Tuesday, November 8, 2011

It Wasn't Supposed To Happen This Way.....But They Finally Found Their Out

The end was supposed to be as storied as the career.  After 46 years at the helm of one of the greatest programs in college athletics, it appears this will be the end for Joe Paterno.  It appears, by all outward appearances, reports and stories, that this is the one they've been waiting for.  THIS is the way to finally remove Joe Paterno from those sidelines without making the institution appear as if they kicked the old man to the curb.  THIS is for cause.  But is it?  Let me begin by saying that, though I was born and raised in Pennsylvania, I was never one of the "Penn State Faithful."  I attended Temple University and, once a year when the Owls travelled to State College, I cheered for the decided underdog, knowing the score would most likely be a huge, overstated loss to the Nittany Lions.  Along the way, though, I always had respect for Coach Paterno.  I respected the fact that he had a program that was know simply as, "Linebacker U."  Then, as time passed and we all grew older, I came to respect what Joe Paterno represented.  I've said several times that, when I think of college coaches that "made a difference," and were, "the Class of the Field," the names that came to mind in my lifetime were Bear Bryant, Bobby Bowden, and Joe Paterno.  It wasn't solely about the wins and losses  but, rather, molding boys into men.  It was teaching them right from wrong.  It was instilling in them that their grades and graduation were more important because football would one day be gone.  It was making them well-rounded individuals with a sense of decency and morals.  That, quite honestly, is what is so troubling about the current situation.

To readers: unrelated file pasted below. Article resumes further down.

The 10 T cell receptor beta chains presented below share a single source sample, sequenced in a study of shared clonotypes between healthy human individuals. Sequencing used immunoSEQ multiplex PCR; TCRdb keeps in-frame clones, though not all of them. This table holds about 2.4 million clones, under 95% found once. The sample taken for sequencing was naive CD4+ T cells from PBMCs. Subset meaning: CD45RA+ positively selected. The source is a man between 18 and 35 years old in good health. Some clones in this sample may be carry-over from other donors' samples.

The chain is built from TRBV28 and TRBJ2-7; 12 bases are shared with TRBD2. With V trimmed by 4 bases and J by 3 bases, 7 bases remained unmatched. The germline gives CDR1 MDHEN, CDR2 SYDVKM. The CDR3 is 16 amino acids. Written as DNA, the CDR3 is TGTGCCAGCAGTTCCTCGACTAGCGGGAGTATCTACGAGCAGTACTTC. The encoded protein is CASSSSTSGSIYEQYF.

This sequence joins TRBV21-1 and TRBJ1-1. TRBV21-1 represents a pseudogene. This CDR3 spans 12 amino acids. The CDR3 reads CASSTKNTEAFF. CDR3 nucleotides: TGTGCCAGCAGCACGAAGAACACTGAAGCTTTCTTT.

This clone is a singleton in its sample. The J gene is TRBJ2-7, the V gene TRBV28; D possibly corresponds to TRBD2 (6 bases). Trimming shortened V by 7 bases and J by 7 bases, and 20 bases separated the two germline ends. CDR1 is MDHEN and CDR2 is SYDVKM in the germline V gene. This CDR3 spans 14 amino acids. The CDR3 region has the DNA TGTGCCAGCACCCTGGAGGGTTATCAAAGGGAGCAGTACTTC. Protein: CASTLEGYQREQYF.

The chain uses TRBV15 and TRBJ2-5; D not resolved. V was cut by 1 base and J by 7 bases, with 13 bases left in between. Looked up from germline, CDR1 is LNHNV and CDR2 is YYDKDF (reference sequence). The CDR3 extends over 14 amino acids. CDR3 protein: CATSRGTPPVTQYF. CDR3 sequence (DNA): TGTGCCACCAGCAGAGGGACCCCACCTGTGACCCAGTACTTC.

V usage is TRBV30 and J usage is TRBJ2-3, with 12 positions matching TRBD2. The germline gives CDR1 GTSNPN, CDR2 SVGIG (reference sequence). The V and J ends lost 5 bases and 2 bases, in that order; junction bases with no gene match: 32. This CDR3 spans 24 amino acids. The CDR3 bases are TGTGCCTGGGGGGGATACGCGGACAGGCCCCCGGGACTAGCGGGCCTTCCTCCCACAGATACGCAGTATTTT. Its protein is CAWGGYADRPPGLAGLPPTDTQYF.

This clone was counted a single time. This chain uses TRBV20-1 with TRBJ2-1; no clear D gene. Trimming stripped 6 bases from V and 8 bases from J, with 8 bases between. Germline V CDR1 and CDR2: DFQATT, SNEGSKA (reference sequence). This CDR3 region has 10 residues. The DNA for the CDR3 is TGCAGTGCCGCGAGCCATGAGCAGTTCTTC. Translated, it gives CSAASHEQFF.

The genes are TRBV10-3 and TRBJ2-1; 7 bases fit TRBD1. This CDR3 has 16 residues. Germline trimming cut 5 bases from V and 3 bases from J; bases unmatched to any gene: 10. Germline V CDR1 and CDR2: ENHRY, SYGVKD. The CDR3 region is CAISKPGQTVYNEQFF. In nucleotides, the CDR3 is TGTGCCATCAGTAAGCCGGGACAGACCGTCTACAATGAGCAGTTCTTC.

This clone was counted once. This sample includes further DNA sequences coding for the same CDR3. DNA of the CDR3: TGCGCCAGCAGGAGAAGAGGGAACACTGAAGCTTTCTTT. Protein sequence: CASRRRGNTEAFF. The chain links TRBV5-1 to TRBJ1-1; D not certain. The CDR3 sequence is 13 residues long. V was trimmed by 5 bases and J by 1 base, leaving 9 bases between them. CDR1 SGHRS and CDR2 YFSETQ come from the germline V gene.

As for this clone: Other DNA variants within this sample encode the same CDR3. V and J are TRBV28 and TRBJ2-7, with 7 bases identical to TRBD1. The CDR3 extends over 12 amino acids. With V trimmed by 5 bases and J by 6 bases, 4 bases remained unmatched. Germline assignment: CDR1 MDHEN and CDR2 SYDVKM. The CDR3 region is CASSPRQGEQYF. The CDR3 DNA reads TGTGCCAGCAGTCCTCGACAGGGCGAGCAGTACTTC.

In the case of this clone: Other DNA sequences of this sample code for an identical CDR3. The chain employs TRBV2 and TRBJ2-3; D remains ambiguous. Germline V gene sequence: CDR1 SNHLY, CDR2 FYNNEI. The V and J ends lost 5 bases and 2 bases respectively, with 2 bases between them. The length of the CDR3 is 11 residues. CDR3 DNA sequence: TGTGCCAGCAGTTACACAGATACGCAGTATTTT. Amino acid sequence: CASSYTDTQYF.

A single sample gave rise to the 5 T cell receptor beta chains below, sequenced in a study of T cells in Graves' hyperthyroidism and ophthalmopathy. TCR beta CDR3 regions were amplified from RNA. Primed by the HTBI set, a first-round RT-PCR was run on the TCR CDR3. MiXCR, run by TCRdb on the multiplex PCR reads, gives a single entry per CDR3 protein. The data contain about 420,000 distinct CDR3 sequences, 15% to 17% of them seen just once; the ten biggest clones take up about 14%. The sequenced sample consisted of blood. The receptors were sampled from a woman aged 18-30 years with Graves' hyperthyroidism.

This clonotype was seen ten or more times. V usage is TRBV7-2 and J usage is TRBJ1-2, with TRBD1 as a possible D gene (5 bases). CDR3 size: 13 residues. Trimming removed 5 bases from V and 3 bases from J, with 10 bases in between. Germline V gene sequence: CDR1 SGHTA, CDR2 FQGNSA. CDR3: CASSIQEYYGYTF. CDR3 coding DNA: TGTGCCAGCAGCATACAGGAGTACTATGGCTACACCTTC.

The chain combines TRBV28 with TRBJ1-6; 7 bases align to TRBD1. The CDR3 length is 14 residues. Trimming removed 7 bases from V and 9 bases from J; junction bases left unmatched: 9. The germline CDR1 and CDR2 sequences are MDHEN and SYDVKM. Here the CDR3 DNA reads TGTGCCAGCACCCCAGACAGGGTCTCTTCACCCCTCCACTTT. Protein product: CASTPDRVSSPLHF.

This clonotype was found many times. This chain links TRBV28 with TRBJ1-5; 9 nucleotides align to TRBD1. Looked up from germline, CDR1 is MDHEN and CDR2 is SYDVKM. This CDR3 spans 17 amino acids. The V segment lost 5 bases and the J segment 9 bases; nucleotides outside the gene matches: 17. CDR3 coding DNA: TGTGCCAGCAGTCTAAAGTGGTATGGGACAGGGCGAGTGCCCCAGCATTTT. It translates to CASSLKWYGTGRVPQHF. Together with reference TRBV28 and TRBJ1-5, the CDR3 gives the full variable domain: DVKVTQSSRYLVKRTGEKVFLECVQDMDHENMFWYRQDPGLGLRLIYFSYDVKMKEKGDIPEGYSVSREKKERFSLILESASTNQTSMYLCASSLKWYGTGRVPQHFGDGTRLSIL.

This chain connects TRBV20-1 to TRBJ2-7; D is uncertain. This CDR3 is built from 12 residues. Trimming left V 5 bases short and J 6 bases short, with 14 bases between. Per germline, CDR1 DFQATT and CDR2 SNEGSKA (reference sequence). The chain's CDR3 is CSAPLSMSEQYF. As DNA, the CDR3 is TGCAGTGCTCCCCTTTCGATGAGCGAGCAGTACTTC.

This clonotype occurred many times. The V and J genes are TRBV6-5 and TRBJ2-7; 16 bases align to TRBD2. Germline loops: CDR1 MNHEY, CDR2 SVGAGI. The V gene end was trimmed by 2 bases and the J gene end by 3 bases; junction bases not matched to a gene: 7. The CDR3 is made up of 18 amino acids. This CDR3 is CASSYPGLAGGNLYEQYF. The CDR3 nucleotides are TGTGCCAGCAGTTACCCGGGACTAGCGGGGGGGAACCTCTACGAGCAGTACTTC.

By now, I do not have to recount the stories or charges against Jerry Sandusky, Penn State's long-time defensive coordinator.  I don't have to go into the cover-up that was, apparently, perpetrated by the Athletic Director or a V-P at the school.  Suffice it to say that, when we are dealing with child abuse on these levels (ANY level, for that matter), they should be thrown into general population of the nearest prison.  How about we let them get what they gave?  They most certainly will.  Every story I've ever heard tells of inmates despising child-molesters more than anyone.  I'm fine with that, especially after hearing the stories told about what was witnessed in the locker room shower.  Here, however, is where it gets hazy for me.  Joe Paterno was told about what was seen....and reported it....yet nothing was done.  Now the calls are coming for Paterno to be gone because he should have done more.  Yes, he DID follow the letter of the law.  Yes, he DID report it as he was supposed to BUT he did not do enough which was morally wrong.  And there it is.  The reason I find this to be hazy at best.  Am I giving him the benfit of the doubt or being unfairly slanted toward keeping Joe Paterno at the helm?  Perhaps...but hear me out, please.  The reporter I listened to on the NBC Nightly News acknowledged that, "while Coach Paterno did what he was legally obligated to do, he fell short on moral grounds."  I understand the thought process, but.....don't we think anyone living in glass houses ought to seriously drop the rocks?  Isn't it questionable as to whether others fall short of going the extra mile when it comes to moral obligations?  Yes, yes.....we're going to say I am comparing apples to oranges, but...how many of us report things when we see a child with bruises on them?  How many of us fail to report spousal abuse?  How many of us go above and beyond in our willingness to get involved with what we perceive to be, "not our problem."?  True, we have no legal obligation to do so.  I understand that.  We're not talking about "legal" obligations, though.  We're talking morality, remember?  Before you think I have my head buried in the sand, know this - I agree that more could have been done.  If JoePa had never reported this to the university, I would be at the front of the line calling for his ouster.  I, and every die-hard PSU fan I know, would be calling for his firing today.  Personally, I think we will watch the Coach resign or retire because the university now has what they consider to be a just cause.  Not one of them, in my opinion, wanted to be the one "pulling the trigger," on his removal.  This situation, as sad, ugly and disgusting as it has become, is the "Perfect Storm," for Joe's removal.